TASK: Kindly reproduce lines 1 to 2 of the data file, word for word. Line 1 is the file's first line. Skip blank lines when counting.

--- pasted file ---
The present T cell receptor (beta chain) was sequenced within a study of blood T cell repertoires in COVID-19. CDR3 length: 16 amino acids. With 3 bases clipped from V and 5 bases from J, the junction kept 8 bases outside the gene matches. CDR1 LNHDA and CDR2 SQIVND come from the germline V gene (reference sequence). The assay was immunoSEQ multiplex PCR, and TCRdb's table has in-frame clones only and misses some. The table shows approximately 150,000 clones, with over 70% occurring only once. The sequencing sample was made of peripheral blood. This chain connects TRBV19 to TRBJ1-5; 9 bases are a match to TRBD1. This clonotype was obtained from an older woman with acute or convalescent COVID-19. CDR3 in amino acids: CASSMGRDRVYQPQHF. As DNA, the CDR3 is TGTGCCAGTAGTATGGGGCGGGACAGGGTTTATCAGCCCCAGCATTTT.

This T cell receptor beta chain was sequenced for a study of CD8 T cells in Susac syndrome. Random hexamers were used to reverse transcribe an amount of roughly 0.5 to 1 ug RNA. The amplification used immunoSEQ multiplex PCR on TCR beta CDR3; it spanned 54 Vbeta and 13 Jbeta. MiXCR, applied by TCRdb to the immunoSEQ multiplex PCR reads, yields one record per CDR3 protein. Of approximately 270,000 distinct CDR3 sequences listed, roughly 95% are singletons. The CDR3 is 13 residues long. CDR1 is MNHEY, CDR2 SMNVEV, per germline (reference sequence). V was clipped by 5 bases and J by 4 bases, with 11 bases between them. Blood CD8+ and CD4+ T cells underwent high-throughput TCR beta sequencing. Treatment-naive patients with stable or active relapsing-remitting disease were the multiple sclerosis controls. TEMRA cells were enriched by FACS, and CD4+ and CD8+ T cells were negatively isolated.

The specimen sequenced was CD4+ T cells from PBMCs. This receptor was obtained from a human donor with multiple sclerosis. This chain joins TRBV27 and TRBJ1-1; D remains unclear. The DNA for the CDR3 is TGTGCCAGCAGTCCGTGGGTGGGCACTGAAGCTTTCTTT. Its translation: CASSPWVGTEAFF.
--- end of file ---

The present T cell receptor (beta chain) was sequenced within a study of blood T cell repertoires in COVID-19. CDR3 length: 16 amino acids. With 3 bases clipped from V and 5 bases from J, the junction kept 8 bases outside the gene matches. CDR1 LNHDA and CDR2 SQIVND come from the germline V gene (reference sequence). The assay was immunoSEQ multiplex PCR, and TCRdb's table has in-frame clones only and misses some. The table shows approximately 150,000 clones, with over 70% occurring only once. The sequencing sample was made of peripheral blood. This chain connects TRBV19 to TRBJ1-5; 9 bases are a match to TRBD1. This clonotype was obtained from an older woman with acute or convalescent COVID-19. CDR3 in amino acids: CASSMGRDRVYQPQHF. As DNA, the CDR3 is TGTGCCAGTAGTATGGGGCGGGACAGGGTTTATCAGCCCCAGCATTTT.

This T cell receptor beta chain was sequenced for a study of CD8 T cells in Susac syndrome. Random hexamers were used to reverse transcribe an amount of roughly 0.5 to 1 ug RNA. The amplification used immunoSEQ multiplex PCR on TCR beta CDR3; it spanned 54 Vbeta and 13 Jbeta. MiXCR, applied by TCRdb to the immunoSEQ multiplex PCR reads, yields one record per CDR3 protein. Of approximately 270,000 distinct CDR3 sequences listed, roughly 95% are singletons. The CDR3 is 13 residues long. CDR1 is MNHEY, CDR2 SMNVEV, per germline (reference sequence). V was clipped by 5 bases and J by 4 bases, with 11 bases between them. Blood CD8+ and CD4+ T cells underwent high-throughput TCR beta sequencing. Treatment-naive patients with stable or active relapsing-remitting disease were the multiple sclerosis controls. TEMRA cells were enriched by FACS, and CD4+ and CD8+ T cells were negatively isolated.